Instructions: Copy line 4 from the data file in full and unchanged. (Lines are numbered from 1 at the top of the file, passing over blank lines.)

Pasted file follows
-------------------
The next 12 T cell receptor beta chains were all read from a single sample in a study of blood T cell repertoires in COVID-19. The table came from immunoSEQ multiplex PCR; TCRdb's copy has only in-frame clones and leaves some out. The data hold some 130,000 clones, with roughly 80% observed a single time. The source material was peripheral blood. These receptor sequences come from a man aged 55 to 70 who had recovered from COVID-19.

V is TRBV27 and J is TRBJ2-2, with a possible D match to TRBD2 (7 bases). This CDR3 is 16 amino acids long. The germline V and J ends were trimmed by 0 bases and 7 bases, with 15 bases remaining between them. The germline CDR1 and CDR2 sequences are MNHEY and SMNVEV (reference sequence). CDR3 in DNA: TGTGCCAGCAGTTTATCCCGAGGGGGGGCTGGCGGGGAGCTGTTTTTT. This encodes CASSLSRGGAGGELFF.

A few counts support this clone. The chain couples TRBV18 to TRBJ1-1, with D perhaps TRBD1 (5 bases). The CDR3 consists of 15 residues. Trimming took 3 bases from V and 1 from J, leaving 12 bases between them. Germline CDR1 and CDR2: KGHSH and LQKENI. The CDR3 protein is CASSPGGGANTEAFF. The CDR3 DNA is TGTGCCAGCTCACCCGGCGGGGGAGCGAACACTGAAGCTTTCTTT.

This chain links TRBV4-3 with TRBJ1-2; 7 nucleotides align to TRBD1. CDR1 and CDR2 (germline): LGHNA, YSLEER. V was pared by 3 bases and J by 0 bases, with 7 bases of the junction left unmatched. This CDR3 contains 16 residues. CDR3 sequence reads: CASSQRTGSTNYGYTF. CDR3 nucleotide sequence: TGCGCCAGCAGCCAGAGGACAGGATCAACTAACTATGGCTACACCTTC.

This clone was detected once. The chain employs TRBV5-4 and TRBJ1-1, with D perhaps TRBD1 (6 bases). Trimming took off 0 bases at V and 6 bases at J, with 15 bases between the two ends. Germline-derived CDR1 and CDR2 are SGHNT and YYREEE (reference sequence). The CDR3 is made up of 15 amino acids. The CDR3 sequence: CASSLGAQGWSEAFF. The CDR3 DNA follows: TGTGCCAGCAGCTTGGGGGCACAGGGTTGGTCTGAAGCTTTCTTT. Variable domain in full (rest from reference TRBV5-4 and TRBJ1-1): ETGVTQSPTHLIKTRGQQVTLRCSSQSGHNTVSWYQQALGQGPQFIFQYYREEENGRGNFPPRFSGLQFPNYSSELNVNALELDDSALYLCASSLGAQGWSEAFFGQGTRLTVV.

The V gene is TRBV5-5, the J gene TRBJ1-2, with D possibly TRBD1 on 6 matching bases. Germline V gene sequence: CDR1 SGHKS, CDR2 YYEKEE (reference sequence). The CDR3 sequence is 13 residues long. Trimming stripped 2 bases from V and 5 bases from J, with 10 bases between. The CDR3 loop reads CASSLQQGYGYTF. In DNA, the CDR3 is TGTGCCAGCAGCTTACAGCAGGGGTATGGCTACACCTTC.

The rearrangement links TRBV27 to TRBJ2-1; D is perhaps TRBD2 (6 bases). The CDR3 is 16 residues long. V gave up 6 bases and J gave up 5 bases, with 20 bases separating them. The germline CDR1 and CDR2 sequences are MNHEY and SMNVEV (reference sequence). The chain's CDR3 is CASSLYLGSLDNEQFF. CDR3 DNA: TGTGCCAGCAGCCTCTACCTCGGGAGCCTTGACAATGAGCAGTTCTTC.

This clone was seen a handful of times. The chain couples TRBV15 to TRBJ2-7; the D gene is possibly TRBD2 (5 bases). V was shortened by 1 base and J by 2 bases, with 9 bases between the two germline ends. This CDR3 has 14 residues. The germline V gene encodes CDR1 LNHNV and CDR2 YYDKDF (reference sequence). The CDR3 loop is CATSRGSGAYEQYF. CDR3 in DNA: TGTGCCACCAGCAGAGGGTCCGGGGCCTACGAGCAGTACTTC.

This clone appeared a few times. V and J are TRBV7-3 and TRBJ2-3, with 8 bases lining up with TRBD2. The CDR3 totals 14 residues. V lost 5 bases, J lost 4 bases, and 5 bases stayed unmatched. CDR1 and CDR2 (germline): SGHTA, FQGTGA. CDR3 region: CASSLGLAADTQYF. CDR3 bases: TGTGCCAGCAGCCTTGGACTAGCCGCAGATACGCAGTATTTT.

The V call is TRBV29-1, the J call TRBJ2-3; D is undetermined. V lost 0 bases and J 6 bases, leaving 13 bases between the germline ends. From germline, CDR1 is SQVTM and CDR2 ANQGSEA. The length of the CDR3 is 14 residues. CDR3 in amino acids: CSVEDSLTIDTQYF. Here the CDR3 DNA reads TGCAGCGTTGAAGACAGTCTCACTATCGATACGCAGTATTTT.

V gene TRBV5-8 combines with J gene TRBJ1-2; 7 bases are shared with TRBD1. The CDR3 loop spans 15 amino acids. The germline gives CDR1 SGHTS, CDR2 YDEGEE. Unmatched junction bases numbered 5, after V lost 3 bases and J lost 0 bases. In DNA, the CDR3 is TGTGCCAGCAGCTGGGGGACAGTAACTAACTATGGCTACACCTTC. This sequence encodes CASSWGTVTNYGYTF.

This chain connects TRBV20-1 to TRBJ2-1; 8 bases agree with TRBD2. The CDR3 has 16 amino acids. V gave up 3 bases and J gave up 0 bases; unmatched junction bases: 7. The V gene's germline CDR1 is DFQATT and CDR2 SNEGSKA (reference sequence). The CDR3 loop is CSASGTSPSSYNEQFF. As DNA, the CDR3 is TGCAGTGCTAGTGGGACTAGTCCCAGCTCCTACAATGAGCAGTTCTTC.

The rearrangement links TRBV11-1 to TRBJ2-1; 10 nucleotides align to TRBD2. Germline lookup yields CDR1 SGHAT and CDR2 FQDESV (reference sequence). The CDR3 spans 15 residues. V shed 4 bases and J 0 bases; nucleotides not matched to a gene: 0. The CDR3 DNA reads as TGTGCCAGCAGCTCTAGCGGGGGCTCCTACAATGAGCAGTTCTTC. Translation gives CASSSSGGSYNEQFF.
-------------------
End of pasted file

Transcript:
This chain links TRBV4-3 with TRBJ1-2; 7 nucleotides align to TRBD1. CDR1 and CDR2 (germline): LGHNA, YSLEER. V was pared by 3 bases and J by 0 bases, with 7 bases of the junction left unmatched. This CDR3 contains 16 residues. CDR3 sequence reads: CASSQRTGSTNYGYTF. CDR3 nucleotide sequence: TGCGCCAGCAGCCAGAGGACAGGATCAACTAACTATGGCTACACCTTC.